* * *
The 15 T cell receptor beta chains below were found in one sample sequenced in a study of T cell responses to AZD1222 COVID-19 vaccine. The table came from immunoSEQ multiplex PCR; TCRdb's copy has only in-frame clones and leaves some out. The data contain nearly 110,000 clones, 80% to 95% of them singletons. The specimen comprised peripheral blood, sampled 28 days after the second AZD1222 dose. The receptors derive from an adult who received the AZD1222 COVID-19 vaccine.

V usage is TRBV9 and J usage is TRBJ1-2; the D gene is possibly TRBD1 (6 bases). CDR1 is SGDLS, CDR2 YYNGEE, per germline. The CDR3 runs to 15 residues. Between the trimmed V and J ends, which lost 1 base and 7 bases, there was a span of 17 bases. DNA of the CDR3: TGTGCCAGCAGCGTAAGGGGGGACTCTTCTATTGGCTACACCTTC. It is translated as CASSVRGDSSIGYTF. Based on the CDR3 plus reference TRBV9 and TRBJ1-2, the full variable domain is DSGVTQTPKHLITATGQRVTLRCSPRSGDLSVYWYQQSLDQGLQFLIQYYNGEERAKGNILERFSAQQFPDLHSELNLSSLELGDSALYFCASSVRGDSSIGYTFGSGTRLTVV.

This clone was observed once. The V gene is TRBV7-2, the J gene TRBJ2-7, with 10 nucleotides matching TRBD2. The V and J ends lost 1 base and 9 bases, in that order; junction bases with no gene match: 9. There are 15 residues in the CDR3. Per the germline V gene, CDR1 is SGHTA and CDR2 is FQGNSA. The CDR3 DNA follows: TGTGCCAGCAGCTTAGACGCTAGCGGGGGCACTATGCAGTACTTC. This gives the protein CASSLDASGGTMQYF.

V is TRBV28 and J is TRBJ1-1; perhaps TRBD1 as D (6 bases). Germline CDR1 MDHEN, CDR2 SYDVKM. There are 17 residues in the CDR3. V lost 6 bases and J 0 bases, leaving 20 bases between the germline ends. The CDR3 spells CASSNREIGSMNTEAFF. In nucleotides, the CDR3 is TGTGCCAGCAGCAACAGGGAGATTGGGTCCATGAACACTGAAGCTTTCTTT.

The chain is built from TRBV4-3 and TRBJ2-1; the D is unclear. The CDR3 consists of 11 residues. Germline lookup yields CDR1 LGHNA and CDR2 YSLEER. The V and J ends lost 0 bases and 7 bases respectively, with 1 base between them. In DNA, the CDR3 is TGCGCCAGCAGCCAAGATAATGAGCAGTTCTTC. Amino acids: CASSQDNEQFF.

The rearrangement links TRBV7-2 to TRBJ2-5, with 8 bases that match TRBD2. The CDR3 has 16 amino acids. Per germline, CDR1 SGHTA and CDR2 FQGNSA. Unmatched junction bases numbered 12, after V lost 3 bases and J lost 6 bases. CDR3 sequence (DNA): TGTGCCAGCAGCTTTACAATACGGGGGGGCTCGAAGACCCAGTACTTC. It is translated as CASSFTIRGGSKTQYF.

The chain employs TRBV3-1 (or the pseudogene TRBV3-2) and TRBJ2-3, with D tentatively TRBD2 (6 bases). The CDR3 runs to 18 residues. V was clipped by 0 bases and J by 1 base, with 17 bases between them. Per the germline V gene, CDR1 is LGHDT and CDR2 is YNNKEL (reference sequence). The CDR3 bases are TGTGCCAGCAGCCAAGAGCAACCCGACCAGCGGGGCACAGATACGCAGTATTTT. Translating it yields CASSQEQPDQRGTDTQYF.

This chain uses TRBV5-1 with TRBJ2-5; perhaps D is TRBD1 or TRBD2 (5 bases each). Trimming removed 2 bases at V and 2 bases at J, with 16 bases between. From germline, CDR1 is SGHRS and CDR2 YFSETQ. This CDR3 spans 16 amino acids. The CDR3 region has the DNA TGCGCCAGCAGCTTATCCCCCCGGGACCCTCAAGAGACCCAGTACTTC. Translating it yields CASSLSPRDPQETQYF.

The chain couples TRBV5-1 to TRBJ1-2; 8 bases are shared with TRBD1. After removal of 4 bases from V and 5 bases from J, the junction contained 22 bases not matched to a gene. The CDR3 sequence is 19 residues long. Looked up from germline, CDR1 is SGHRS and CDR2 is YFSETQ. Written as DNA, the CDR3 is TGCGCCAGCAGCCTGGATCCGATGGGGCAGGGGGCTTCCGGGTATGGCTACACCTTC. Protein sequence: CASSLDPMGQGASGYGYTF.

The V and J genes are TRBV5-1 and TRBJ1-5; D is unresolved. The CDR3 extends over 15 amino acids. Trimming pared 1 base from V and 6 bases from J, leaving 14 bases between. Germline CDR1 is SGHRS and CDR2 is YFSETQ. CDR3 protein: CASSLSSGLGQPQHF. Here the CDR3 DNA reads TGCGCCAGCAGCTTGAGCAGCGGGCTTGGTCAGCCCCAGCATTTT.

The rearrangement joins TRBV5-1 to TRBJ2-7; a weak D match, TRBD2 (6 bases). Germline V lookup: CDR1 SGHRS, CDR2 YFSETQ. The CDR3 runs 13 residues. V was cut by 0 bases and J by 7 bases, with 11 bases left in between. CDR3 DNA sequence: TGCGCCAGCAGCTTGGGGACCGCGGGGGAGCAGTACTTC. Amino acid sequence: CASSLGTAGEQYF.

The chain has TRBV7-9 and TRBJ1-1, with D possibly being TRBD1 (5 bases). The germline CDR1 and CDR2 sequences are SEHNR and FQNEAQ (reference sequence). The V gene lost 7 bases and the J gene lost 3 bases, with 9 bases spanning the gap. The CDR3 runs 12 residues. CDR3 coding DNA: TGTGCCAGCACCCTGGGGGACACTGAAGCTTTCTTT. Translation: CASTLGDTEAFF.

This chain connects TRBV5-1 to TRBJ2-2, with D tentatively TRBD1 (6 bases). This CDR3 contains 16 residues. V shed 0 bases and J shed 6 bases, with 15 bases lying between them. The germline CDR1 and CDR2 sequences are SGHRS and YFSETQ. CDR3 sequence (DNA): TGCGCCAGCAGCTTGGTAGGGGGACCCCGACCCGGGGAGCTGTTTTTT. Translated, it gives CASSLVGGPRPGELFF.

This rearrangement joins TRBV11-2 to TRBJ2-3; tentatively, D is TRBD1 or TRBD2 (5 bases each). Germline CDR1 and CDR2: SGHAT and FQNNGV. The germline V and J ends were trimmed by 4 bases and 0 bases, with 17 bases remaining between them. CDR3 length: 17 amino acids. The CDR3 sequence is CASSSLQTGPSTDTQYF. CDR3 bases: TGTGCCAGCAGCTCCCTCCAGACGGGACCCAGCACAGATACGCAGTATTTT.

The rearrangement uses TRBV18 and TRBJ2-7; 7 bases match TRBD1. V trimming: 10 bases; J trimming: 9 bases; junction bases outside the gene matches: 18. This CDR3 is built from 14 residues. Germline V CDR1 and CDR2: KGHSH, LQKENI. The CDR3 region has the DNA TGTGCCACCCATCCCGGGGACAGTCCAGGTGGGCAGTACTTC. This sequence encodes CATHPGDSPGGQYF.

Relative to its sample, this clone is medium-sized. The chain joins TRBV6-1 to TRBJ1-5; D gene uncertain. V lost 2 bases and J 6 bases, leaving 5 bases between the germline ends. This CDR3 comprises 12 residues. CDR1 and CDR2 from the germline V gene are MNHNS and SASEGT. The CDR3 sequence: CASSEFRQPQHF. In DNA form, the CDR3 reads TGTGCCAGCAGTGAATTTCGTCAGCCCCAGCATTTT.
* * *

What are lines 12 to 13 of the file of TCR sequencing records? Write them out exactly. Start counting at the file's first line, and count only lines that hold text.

The chain has TRBV7-9 and TRBJ1-1, with D possibly being TRBD1 (5 bases). The germline CDR1 and CDR2 sequences are SEHNR and FQNEAQ (reference sequence). The V gene lost 7 bases and the J gene lost 3 bases, with 9 bases spanning the gap. The CDR3 runs 12 residues. CDR3 coding DNA: TGTGCCAGCACCCTGGGGGACACTGAAGCTTTCTTT. Translation: CASTLGDTEAFF.

This chain connects TRBV5-1 to TRBJ2-2, with D tentatively TRBD1 (6 bases). This CDR3 contains 16 residues. V shed 0 bases and J shed 6 bases, with 15 bases lying between them. The germline CDR1 and CDR2 sequences are SGHRS and YFSETQ. CDR3 sequence (DNA): TGCGCCAGCAGCTTGGTAGGGGGACCCCGACCCGGGGAGCTGTTTTTT. Translated, it gives CASSLVGGPRPGELFF.